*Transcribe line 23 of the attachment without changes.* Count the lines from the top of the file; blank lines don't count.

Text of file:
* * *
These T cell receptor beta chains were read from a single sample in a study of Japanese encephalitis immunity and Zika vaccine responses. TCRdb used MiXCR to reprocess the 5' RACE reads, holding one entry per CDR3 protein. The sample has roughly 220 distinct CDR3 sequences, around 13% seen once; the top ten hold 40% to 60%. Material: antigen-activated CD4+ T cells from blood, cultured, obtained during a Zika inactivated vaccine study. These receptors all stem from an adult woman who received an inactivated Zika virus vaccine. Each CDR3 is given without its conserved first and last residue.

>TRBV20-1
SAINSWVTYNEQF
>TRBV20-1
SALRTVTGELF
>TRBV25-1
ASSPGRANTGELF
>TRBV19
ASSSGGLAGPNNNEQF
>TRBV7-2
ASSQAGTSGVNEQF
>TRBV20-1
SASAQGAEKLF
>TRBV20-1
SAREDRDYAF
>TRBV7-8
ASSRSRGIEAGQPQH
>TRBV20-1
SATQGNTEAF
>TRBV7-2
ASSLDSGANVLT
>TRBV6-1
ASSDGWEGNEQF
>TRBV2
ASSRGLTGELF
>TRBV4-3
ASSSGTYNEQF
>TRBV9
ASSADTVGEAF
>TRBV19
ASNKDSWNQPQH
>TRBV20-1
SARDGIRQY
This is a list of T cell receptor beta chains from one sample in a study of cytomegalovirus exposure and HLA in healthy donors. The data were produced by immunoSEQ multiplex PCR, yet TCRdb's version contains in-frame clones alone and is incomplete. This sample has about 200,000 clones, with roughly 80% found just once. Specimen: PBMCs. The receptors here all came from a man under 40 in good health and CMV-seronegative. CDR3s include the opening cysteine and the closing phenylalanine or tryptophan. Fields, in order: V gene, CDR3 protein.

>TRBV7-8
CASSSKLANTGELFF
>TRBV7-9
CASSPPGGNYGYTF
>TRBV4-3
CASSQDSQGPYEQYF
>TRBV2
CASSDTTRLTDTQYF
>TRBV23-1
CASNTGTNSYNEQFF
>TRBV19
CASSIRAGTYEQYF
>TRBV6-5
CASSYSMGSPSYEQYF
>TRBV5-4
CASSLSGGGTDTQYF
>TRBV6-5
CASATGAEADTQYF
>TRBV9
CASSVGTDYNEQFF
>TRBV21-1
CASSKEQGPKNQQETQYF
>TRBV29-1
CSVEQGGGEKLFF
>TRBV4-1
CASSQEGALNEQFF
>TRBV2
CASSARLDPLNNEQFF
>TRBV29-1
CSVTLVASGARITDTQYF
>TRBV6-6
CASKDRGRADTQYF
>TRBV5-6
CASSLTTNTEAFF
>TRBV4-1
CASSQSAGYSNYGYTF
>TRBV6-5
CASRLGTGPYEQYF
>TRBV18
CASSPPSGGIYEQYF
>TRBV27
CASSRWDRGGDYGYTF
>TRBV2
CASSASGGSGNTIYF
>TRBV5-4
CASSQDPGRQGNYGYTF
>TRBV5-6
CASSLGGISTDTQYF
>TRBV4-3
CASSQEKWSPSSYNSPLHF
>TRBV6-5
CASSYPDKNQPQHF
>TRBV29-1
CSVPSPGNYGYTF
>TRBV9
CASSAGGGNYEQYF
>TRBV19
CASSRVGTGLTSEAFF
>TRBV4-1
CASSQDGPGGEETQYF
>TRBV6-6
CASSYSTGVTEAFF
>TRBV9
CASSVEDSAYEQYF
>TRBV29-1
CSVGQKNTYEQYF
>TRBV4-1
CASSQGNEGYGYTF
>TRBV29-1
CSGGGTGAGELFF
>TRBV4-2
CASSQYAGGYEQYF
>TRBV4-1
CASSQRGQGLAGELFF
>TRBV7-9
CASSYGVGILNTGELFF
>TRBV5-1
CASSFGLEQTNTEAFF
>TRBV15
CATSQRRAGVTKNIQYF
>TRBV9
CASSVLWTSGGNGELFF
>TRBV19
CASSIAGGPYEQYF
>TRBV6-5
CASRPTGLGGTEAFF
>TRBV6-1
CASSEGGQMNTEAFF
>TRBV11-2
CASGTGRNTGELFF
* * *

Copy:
ASSDGWEGNEQF